Assuming we do strive for environmental sustainability, and assuming further that governance (by whatever mode) can play a vital, if not indispensable role in this – what insights do we gain from this article? In terms of normative guidance, this paper may leave us with a fatalistic impression that not much can actually be done, because – and so long as – societies embrace the “notions of freedom, self-determination, self-realization”, which are “firmly based on the principle of sustained unsustainability”. Having said that, I see three productive lessons we may take from the article:

  • First, the paper is enlightening for all those of us who either adhere to rationalist and instrumentalist models of decision-making, or who see decision-making through the lens of power-play (in which big business tends to ‘win’). Having read this paper, one can no longer claim not to have heard of the potential dangers of participatory and collaborative governance – not just because it may be ineffective but also because in a subtle, hidden, yet striking way it may serve to obscure its symbolic functions which result in sustaining unsustainability.
  • Second, these insights by no means imply an empirically grounded verdict! Despite its three examples, this is not an empirical paper. In fact, the jury is still out on how participatory and collaborative environmental governance actually delivers (to avoid the term ‘performs’) in both a democratic and a sustainability-oriented sense. What is required, more than ever, is solid empirical evidence of which modes of governance ‘deliver’ und under what circumstances.
  • Third, from a governance perspective, it is one thing to be aware about the potential deficiencies and misleading hopes of participation; it is another to ask: What is the alternative? Should we go “back” to strong state-based decision-making? Is there just too much governance and too little government? Arguably, we not only don’t know enough about the delivery of participatory and collaborative governance, but also we lack robust evidence on the role of expert-led decisions, the role of administrative capacities and of elite-networks in shaping decisions for environmental sustainability.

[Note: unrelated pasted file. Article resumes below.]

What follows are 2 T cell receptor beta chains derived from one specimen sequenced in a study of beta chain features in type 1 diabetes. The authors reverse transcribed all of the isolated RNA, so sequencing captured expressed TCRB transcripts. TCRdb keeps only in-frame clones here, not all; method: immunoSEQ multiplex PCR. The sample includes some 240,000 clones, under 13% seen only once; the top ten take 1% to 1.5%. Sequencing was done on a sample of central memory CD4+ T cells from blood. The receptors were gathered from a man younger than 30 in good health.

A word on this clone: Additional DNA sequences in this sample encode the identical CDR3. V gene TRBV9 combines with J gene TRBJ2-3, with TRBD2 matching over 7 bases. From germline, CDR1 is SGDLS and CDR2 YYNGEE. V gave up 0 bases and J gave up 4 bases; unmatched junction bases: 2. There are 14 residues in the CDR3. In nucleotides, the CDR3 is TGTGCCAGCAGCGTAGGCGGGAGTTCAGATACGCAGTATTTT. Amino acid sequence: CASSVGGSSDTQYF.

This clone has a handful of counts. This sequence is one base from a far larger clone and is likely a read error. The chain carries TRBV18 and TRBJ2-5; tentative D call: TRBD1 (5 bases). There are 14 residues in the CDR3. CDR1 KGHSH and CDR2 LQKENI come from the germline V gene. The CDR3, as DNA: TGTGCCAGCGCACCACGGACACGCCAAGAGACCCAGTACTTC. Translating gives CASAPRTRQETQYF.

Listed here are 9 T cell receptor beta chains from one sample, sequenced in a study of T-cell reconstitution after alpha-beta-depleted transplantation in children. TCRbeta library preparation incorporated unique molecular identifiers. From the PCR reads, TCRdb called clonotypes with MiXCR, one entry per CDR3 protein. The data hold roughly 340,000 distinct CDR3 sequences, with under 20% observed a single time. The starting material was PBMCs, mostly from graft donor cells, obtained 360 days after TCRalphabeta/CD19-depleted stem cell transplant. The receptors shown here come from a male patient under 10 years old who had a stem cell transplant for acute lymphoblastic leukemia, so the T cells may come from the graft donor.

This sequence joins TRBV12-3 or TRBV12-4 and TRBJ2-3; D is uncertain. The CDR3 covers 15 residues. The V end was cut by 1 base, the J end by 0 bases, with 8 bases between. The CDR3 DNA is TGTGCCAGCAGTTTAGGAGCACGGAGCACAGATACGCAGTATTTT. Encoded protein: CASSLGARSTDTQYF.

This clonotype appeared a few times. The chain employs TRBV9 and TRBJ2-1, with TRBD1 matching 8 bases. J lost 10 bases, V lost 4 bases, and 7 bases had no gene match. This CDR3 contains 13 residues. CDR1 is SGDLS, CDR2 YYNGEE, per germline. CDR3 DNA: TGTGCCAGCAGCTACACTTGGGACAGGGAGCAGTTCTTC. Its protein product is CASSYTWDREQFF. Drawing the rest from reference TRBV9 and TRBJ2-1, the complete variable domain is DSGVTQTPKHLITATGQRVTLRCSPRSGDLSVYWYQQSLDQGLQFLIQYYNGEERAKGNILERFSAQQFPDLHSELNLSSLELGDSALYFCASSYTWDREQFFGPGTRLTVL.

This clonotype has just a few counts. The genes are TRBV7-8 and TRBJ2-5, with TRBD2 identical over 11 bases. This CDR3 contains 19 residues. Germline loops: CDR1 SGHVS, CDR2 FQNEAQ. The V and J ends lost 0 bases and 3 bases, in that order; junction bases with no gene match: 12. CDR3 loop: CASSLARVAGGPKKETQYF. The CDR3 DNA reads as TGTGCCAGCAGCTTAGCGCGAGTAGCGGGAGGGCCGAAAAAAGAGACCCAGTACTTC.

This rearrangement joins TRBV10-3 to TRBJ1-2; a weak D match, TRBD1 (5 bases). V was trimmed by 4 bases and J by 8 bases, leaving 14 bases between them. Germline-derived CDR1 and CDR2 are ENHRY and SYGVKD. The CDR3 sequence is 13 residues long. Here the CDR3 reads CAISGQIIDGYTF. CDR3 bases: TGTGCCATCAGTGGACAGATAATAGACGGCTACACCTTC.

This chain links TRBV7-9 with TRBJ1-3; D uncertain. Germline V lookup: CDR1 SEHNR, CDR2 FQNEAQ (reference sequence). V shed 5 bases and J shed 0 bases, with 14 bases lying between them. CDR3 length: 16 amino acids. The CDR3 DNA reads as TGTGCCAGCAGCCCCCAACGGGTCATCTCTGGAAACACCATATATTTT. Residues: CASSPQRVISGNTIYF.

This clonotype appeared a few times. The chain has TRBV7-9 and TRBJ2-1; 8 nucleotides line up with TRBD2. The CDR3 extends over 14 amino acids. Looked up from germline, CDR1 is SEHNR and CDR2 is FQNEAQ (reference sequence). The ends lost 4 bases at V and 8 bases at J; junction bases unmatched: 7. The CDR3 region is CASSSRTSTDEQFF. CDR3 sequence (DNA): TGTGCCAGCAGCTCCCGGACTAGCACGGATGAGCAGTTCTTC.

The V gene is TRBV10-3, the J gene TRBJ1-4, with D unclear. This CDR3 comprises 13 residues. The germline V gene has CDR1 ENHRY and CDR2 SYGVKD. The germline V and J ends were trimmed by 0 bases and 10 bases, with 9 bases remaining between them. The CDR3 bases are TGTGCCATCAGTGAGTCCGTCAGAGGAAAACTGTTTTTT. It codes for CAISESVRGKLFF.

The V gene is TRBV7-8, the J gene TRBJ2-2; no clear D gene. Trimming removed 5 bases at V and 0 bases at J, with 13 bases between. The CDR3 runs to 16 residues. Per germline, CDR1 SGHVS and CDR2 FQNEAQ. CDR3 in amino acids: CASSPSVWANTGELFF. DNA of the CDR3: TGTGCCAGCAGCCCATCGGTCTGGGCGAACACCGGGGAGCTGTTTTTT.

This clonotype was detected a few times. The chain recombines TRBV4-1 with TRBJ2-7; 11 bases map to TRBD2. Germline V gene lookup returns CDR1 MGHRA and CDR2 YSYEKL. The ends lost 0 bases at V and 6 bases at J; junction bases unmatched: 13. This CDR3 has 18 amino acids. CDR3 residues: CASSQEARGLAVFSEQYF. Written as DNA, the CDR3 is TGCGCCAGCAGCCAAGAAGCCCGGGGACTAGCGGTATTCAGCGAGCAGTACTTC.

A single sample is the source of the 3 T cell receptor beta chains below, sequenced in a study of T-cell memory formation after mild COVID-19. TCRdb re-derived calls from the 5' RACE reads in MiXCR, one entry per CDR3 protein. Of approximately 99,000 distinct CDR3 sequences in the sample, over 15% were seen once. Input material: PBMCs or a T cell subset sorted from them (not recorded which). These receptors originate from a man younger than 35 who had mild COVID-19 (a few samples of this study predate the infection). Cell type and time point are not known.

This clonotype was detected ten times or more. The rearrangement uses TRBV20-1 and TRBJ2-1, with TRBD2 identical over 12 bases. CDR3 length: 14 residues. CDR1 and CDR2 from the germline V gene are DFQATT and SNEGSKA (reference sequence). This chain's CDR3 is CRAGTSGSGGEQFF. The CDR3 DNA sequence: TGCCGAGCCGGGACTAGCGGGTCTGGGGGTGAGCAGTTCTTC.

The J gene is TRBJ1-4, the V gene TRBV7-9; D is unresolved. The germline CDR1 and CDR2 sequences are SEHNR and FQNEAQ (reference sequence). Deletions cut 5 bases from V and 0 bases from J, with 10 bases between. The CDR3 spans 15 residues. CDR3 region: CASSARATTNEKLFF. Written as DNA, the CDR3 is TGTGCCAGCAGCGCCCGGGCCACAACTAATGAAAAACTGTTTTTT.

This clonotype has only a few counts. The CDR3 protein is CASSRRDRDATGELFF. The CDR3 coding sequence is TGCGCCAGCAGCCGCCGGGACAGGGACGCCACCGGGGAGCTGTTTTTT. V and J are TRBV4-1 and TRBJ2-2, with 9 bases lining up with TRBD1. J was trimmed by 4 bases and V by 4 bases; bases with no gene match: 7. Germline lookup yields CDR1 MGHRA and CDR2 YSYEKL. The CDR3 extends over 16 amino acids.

All in all, I highly recommend this enlightening article – not least for use in teaching sustainability governance courses, confronting students with sobering insights on the functions of participatory and collaborative governance, and triggering discussions about ways to effectively govern towards sustainability – including or not collaborative forms.

Starting today: Leverage Points 2019

Today, day 0 of “Leverage Points 2019 – International conference on sustainability research and transformation” is starting. If you haven’t made it to the conference, please check out the programme here (http://leveragepoints2019.leuphana.de/programme/). Throughout the next days, many from our research group will present their research on the governance of sustainability transformation, institutional change, the productive functions of institutional failure and decline, and on the effectiveness of different modes of research.

Day1

Day2

Day3

 

Food Democracy Now! The Second Networking Congress of German Food Policy Councils

Leverage Points for Sustainability Transformation

By Annelie Sieveking

This blog post reports back from the second networking congress of German food policy councils, which was held this year, between 23rd and 25th of November, in Frankfurt, Hesse. This event brought together food policy council (FPC) initiatives from all Germany and its neighbor countries Austria, Luxemburg, Netherlands and Switzerland. The FPC initiatives from the German-speaking countries and regions met for the first time in 2017 (for more details see my blog on “The beginning of a new food movement in Essen” from November 2017). In the meantime, more FPCs were established, e.g. in the cities of Munich or Freiburg, and the number continues to rise. Currently we can talk about around 40 different FPC initiatives that are emerging in German-speaking countries and regions.

About 150 participants joined this event in Frankfurt with the aim of (1) exchanging experiences that they gathered in the…

View original post 1,206 more words